Share your favorites on Show & Tell

Antique Mantle Clock Marble

In Clocks > Show & Tell.
brock's items4 of 4unknown wood duck (1)Atlas Peer Special Golf Balls
Love it
Like it

ticktocktime100ticktocktime100 loves this.
Add to collection

    Please create an account, or Log in here

    If you don't have an account, create one here.

    Create a Show & TellReport as inappropriate

    Posted 14 years ago

    (4 items)

    My grandmother passed away recently and I was given her clock. It weighs about 18lb. and my mom said she had this forever.... Thank you.

    Mystery Solved
    See all
    Vtg Double Cola Soda Advertising Pam Bubble Light Clock Gas Thermometer Oil Sign
    Vtg Double Cola Soda Advertising Pa...
    Antique german wood carved black forest mantel clock, Cuckoo Clock
    Antique german wood carved black fo...
    19thC Antique Victorian Marquetry Inlay New Haven Wall Clock Leefe & Sons Face
    19thC Antique Victorian Marquetry I...
    Vtg Double Cola Soda Advertising Pam Bubble Light Clock Gas Thermometer Oil Sign
    Vtg Double Cola Soda Advertising Pa...
    See all


    1. brock, 14 years ago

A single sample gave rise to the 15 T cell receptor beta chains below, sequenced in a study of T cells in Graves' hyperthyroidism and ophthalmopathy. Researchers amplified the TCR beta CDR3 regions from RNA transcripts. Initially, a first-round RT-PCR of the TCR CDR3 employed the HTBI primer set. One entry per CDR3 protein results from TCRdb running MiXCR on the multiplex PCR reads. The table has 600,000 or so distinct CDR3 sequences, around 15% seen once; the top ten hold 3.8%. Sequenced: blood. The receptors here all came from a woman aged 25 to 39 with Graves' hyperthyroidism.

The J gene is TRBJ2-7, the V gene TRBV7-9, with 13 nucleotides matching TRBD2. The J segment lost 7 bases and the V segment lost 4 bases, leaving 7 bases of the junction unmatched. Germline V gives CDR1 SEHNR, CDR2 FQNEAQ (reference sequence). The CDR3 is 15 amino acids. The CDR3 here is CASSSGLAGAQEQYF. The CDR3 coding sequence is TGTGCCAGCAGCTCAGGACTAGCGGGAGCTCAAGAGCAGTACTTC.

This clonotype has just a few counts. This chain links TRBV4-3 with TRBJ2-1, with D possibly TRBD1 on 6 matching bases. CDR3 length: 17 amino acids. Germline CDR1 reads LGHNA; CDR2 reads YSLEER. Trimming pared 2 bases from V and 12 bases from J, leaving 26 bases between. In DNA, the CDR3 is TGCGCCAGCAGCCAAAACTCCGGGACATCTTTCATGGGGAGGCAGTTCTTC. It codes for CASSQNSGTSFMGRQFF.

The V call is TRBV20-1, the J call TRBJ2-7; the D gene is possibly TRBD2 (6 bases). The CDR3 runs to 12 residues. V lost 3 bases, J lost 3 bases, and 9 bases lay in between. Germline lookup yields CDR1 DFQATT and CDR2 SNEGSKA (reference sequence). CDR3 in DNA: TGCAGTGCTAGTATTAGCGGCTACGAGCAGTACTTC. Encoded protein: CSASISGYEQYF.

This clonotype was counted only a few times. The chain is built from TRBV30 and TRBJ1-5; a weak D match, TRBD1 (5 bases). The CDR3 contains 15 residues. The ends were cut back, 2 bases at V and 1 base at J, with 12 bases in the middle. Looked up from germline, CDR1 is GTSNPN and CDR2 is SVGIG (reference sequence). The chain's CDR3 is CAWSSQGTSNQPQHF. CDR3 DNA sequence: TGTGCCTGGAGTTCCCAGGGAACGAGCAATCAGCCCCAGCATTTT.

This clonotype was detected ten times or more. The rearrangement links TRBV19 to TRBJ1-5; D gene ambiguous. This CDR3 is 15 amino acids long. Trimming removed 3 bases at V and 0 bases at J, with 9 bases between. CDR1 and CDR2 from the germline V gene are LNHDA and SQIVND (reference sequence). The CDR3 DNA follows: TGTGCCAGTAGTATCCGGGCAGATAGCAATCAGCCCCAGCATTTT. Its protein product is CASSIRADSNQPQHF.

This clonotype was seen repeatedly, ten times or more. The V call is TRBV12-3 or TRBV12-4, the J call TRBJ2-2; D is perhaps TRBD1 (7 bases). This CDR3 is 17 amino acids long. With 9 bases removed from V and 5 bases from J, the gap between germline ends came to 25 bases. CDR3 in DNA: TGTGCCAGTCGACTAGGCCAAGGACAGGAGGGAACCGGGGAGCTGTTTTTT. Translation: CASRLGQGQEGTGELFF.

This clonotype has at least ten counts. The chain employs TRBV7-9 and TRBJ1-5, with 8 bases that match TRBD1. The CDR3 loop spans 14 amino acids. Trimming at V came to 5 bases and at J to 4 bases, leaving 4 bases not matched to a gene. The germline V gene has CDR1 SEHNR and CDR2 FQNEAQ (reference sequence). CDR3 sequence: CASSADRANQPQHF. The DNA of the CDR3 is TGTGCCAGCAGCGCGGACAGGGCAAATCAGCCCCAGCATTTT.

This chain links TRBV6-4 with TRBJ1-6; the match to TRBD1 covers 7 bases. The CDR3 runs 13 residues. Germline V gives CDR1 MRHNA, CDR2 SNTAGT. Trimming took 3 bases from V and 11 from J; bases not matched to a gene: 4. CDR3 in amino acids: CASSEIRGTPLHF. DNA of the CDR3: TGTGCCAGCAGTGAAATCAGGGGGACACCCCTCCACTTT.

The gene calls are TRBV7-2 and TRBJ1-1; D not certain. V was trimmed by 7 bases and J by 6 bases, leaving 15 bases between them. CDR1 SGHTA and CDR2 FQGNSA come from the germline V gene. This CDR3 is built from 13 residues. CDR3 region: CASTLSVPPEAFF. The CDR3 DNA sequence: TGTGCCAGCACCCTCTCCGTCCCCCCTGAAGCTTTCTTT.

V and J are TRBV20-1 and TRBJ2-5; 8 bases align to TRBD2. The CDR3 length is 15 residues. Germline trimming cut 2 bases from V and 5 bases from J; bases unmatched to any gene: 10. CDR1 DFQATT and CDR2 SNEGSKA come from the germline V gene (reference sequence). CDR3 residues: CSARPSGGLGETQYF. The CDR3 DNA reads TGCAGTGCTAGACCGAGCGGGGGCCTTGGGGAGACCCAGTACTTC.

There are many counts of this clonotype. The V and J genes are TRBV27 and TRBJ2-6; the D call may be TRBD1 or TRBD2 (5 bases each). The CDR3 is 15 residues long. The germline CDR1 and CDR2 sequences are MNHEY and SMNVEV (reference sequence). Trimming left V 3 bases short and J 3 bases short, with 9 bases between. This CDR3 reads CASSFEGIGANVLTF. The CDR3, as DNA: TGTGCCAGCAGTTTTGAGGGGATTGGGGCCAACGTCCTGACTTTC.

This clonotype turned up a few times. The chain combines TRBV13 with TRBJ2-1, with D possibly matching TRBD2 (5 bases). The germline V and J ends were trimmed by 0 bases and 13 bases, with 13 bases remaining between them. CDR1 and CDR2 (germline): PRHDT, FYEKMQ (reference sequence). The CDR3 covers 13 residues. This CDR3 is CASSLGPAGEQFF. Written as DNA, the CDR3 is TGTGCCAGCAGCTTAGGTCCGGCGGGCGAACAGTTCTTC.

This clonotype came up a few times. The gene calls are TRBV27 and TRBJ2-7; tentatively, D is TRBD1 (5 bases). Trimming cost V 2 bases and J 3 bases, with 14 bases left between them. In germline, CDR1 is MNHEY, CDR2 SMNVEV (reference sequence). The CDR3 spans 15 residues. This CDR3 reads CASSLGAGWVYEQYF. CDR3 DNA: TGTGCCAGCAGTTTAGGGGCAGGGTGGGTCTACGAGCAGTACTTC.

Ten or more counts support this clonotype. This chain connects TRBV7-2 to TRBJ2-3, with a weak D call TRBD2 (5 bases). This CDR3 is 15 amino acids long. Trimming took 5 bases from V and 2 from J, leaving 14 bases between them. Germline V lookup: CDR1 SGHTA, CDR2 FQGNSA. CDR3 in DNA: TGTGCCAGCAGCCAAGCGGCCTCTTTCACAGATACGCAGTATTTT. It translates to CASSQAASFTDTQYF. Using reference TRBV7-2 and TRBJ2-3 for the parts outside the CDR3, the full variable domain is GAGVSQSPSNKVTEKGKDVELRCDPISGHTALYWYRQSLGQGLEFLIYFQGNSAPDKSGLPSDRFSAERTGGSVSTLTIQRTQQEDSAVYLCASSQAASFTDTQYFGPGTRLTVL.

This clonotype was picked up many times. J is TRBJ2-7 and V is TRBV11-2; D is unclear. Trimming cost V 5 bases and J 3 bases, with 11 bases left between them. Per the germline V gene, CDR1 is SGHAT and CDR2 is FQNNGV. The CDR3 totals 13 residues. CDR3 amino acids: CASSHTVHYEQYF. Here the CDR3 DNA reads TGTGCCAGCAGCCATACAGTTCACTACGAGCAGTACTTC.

Also, who made this clock? I would love to know. Thank you.
    2. bigben bigben, 14 years ago
      This nice clock was made in France, probably around 1860 - 1900. The round French movements are very well made. There were many styles of slate and marble cased French clocks made during that time.

      There is a book about these clocks called "The French Marble Clock: A Guide for Buyers, Collectors and Restorers with Hints on Dating and a List of Makers" by Nicolas M. Thorpe. It is listed at at:
    3. brock, 14 years ago
      This is Amazing. Thank you so much for this information. I spent all day yesterday reading tons of information but the lack of markings only served to send me bouncing for something more concrete. I am very thankful for you sharing your knowledge. Thank you.
    4. PrecisionRepair PrecisionRepair, 14 years ago
      The French system of manufacture was for one or more companies to make the various components, which were then assembled by a third party. They are called "roulet" movements (pronounced "ru-LAY" - when the final letter is a consonant in French, it is silent) Roulet is French for "round" or "rolling".
    5. brock, 14 years ago
      Thank you. I am awaiting a couple of books I have ordered. I have located a key but haven't received it yet. So my clocks movements are "roulet" assemb;ed by a third party. This is why there is no name...right? Considering your name, do you do repairs? I appreciate the information. Thank you very much!
    6. PrecisionRepair PrecisionRepair, 14 years ago
      Yes, Precision Repair is my firm name. I specialize in American 18th and 19th century clocks, but do not mind taking on French, German, Black Forest, and English movements as well.